Feb. 5 (Bloomberg) -- Switzerland’s property market is at greater risk of overheating, raising the question as to whether authorities have done enough to curtail the boom.
The UBS Swiss Real Estate Bubble Index rose to 1.23 points in the fourth quarter from 1.2 points in the third, according to a statement from UBS AG today. A reading above 2 indicates a bubble.
“The potential for correction has increased further,” Matthias Holzhey and Claudio Saputelli at UBS in Zurich said.
The Swiss National Bank’s policy of zero rates, in place since August 2011, has kept down the cost of taking out a mortgage. Coupled with high immigration from neighboring European countries that has fueled a strong increase in real estate prices in Switzerland.
Growth in mortgages has exceeded that of economic output since 2009, and last year price gains of homes and apartments outstripped advances in incomes, according to the central bank.
Concerned Switzerland could fall victim to a real estate crisis similar to that of the 1990s, the government last year forced banks to build up a countercyclical buffer of 1 percent of mortgage-related assets. After that failed to prevent a further deterioration of the mortgage market, it last month doubled the requirement to 2 percent. Even so, it refrained from raising it to the maximum 2.5 percent. Banks have until June 30 to comply.
According to Holzhey and Saputelli, regulatory steps such as the countercyclical buffer have the shortcoming of not being able to take into account a varying state of affairs across the country.
“On a regional basis, additional regulatory measures could result in an exacerbation of the imbalances,” they said. For example, tougher lending criteria could constrain credit and intensify already falling prices in an area, or they could cause buyers to shift to lower-cost regions, and spur the overheating, the authors of the report said.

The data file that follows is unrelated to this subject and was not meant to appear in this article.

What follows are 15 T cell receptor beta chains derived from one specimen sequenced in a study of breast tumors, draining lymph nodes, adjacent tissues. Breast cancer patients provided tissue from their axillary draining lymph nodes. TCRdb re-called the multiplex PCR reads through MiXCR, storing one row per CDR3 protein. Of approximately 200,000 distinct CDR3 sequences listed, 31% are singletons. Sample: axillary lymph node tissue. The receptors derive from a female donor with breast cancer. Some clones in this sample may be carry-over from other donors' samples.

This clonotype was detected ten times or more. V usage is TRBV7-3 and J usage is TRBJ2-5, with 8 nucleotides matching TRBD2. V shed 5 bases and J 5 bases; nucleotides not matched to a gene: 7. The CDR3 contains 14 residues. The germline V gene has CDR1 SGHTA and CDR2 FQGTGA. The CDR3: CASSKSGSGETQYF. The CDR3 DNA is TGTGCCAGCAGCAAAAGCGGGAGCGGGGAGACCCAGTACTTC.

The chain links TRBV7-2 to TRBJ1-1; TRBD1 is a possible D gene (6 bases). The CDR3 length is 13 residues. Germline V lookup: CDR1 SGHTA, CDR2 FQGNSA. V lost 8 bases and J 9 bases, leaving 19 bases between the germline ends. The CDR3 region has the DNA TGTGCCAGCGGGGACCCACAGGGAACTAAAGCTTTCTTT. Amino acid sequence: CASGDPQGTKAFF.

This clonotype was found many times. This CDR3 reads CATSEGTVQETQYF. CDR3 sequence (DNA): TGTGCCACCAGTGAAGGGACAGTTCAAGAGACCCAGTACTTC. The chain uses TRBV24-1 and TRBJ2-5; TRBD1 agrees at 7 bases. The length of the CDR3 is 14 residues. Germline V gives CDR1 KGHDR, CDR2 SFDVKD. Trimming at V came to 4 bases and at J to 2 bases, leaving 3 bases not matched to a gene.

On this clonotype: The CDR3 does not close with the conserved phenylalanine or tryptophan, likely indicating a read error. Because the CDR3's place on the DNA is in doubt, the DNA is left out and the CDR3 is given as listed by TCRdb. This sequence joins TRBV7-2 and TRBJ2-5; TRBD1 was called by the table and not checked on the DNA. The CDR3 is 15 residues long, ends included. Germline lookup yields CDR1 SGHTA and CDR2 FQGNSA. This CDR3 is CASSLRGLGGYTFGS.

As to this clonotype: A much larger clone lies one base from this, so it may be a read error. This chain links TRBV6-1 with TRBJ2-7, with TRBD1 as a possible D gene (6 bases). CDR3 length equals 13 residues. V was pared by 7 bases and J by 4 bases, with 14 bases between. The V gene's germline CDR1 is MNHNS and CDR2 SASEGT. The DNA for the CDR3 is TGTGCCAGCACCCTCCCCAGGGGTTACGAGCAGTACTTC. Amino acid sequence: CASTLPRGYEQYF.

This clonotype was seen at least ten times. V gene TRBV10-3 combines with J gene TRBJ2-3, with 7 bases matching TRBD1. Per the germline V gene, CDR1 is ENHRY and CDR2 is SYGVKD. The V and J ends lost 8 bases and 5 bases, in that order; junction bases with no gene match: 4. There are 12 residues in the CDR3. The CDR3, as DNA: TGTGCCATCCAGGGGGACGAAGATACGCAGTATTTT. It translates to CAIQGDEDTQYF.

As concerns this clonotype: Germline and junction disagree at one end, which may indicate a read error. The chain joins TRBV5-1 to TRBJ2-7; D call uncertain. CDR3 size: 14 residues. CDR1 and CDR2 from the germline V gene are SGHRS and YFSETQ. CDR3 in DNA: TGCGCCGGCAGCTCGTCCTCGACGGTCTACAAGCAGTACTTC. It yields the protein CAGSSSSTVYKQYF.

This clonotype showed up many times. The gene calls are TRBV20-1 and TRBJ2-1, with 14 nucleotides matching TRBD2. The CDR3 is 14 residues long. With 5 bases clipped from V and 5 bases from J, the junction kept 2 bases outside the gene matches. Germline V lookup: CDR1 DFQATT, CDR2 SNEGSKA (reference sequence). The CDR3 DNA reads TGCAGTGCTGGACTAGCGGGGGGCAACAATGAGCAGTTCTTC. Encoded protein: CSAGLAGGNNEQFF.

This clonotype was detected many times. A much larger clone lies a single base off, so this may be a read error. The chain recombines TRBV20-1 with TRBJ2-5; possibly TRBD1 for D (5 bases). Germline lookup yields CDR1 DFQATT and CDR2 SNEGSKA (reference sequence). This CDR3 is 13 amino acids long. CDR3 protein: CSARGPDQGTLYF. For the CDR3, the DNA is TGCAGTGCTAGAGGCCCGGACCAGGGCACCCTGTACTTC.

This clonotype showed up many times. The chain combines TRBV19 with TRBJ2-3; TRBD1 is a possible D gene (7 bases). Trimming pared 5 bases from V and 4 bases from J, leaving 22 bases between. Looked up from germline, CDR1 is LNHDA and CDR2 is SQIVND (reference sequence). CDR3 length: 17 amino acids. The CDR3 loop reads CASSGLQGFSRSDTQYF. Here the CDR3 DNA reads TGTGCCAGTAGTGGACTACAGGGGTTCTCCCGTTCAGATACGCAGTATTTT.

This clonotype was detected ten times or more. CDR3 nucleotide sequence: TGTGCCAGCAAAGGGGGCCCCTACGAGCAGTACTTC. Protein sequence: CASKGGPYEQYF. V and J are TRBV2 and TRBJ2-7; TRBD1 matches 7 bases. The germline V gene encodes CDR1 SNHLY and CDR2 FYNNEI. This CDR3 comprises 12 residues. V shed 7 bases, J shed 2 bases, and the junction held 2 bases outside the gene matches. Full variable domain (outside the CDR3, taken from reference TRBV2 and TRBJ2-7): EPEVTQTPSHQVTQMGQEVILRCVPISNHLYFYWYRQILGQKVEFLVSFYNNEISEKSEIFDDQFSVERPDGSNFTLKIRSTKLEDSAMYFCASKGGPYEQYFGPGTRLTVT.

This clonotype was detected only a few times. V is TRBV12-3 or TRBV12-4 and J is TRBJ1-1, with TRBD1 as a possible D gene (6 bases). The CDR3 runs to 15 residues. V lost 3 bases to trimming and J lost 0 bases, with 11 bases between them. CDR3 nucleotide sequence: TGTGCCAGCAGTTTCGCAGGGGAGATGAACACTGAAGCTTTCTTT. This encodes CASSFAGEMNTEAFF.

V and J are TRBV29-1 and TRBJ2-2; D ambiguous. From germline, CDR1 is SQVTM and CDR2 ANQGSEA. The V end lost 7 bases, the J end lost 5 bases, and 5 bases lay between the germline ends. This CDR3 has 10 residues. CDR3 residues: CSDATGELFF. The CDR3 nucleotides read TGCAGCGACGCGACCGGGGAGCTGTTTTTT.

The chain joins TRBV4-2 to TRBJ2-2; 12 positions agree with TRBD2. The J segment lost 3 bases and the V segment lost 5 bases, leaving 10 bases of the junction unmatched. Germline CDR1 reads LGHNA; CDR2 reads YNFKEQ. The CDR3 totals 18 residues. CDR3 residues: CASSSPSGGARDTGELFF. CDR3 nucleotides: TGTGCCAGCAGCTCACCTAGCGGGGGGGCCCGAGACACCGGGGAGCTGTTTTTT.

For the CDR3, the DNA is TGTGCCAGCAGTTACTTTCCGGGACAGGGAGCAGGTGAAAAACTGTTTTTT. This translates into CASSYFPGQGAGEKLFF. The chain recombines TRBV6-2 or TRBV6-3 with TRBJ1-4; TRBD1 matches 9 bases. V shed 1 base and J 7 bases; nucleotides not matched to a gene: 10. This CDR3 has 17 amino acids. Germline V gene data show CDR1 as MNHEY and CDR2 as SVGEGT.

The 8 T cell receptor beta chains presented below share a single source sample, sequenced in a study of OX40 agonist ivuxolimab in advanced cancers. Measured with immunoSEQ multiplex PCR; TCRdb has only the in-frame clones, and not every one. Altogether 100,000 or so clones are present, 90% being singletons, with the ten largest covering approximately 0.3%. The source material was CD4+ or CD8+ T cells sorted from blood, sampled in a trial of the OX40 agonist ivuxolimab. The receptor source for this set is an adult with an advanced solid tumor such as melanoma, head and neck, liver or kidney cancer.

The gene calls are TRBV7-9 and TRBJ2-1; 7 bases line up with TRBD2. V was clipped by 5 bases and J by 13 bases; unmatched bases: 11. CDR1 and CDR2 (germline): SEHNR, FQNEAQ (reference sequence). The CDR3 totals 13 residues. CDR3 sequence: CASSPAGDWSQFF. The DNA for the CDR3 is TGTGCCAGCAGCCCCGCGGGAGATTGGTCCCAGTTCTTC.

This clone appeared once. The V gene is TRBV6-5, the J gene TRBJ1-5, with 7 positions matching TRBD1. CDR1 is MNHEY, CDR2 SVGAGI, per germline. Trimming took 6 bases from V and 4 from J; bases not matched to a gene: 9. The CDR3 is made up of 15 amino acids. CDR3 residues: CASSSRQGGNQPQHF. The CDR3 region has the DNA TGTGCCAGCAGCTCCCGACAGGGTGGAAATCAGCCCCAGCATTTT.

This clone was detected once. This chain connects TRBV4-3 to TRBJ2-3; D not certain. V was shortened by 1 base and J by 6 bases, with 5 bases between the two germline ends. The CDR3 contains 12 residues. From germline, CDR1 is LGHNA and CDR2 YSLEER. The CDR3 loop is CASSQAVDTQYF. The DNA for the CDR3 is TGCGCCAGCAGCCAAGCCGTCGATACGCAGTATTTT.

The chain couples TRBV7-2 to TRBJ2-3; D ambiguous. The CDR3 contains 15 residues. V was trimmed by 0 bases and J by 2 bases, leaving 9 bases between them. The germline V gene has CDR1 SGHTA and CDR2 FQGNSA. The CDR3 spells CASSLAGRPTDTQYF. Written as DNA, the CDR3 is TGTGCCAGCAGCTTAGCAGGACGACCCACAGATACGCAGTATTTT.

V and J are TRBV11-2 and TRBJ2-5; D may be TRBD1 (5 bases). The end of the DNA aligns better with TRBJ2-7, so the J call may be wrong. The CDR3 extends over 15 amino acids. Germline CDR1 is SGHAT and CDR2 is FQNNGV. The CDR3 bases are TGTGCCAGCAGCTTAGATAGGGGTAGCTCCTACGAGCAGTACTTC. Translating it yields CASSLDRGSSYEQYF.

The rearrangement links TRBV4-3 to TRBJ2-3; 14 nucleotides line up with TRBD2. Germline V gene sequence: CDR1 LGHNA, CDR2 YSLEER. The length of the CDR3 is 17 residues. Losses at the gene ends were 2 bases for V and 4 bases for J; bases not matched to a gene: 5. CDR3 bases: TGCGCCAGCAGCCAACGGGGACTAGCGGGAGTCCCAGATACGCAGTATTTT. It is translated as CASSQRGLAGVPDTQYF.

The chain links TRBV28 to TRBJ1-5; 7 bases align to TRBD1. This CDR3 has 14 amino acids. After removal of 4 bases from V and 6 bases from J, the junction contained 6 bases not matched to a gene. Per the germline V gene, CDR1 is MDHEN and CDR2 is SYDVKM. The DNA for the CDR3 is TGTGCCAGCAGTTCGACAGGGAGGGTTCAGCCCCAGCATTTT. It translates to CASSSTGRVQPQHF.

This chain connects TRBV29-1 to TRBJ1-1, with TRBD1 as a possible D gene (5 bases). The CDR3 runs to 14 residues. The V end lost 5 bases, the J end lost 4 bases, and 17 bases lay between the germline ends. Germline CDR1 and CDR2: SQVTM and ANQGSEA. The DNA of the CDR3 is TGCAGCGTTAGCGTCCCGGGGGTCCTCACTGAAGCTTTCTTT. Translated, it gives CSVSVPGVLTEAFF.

According to the UBS index, 17 regions are considered particularly risky, with the Martigny region in western Switzerland being added this quarter.
Tackling property-market imbalances via interest rates is not an option for authorities at the moment. The benchmark interest rate must stay at zero so as not to jeopardize the cap of 1.20 per euro set on the franc in 2011, SNB Vice President Jean-Pierre Danthine said in a newspaper interview this month.
Rules governing whom banks may lend to may also get tightened, the SNB said last month when it announced the increase to the buffer.
Most mortgages in Switzerland are with cantonal and regional banks. Globally active banks UBS AG and Credit Suisse Group AG held only 27 percent of mortgages in November, central bank data shows.
Rates for fixed-rated mortgages rose in 2013, according to the barometer published by Comparis for the fourth quarter, with the average price 35 percent higher than in 2012. The rate for a 10-year fixed rate mortgage increased to 2.7 percent from 2 percent, it said.
Two decades ago, an overheating of the real estate market caused bank failures -- including Spar- und Leihkasse Thun and Solothurner Kantonalbank -- and pushed the economy into recession. Since 2008, mortgages outstanding to Swiss private households have increased 25 percent and apartment prices have risen 28 percent, data published by the central bank shows.
Credit Suisse economists calculated that a rise in the average mortgage rate by one percentage point to 3.1 percent would add 6.4 billion francs ($7.1 billion) to the aggregate mortgage burden, a sum equal to 1.1 percent of gross domestic product, according to a report published in September.
The UBS real estate index comprises six sub-indicators tracking the relationships between purchase and rental prices, house prices and household income, house prices and inflation, mortgage debt and income, construction and GDP, and the proportion of credit applications by UBS clients for residential property not intended for owner occupancy.
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